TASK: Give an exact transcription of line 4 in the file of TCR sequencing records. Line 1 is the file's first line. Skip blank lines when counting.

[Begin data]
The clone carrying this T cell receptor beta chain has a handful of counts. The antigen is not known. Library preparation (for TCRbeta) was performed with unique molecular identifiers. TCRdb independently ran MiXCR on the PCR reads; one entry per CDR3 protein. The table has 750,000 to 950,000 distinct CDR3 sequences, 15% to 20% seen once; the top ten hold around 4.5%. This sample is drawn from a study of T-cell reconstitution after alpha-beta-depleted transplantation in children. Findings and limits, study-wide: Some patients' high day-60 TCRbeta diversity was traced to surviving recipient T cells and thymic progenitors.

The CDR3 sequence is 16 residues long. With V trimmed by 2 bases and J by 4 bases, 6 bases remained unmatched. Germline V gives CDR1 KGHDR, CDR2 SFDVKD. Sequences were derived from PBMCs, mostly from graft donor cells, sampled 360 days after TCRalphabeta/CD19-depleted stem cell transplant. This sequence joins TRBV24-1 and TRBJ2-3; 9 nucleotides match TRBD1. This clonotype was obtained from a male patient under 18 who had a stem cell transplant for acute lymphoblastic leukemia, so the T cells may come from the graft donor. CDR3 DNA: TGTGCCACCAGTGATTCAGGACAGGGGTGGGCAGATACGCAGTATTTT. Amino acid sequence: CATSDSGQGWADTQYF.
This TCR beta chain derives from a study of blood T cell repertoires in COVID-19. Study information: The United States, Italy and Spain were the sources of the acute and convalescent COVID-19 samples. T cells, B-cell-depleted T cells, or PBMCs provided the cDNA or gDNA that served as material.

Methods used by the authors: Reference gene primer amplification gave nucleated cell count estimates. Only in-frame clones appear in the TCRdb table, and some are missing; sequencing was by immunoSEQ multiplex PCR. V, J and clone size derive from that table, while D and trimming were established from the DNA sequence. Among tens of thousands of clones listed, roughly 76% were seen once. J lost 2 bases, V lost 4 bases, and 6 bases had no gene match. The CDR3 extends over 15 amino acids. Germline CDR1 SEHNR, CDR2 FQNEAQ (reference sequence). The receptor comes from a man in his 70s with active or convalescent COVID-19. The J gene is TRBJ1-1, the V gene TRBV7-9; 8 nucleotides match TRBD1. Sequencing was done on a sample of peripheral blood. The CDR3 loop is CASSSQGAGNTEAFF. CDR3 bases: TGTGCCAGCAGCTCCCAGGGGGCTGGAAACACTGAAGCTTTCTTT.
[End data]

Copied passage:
Methods used by the authors: Reference gene primer amplification gave nucleated cell count estimates. Only in-frame clones appear in the TCRdb table, and some are missing; sequencing was by immunoSEQ multiplex PCR. V, J and clone size derive from that table, while D and trimming were established from the DNA sequence. Among tens of thousands of clones listed, roughly 76% were seen once. J lost 2 bases, V lost 4 bases, and 6 bases had no gene match. The CDR3 extends over 15 amino acids. Germline CDR1 SEHNR, CDR2 FQNEAQ (reference sequence). The receptor comes from a man in his 70s with active or convalescent COVID-19. The J gene is TRBJ1-1, the V gene TRBV7-9; 8 nucleotides match TRBD1. Sequencing was done on a sample of peripheral blood. The CDR3 loop is CASSSQGAGNTEAFF. CDR3 bases: TGTGCCAGCAGCTCCCAGGGGGCTGGAAACACTGAAGCTTTCTTT.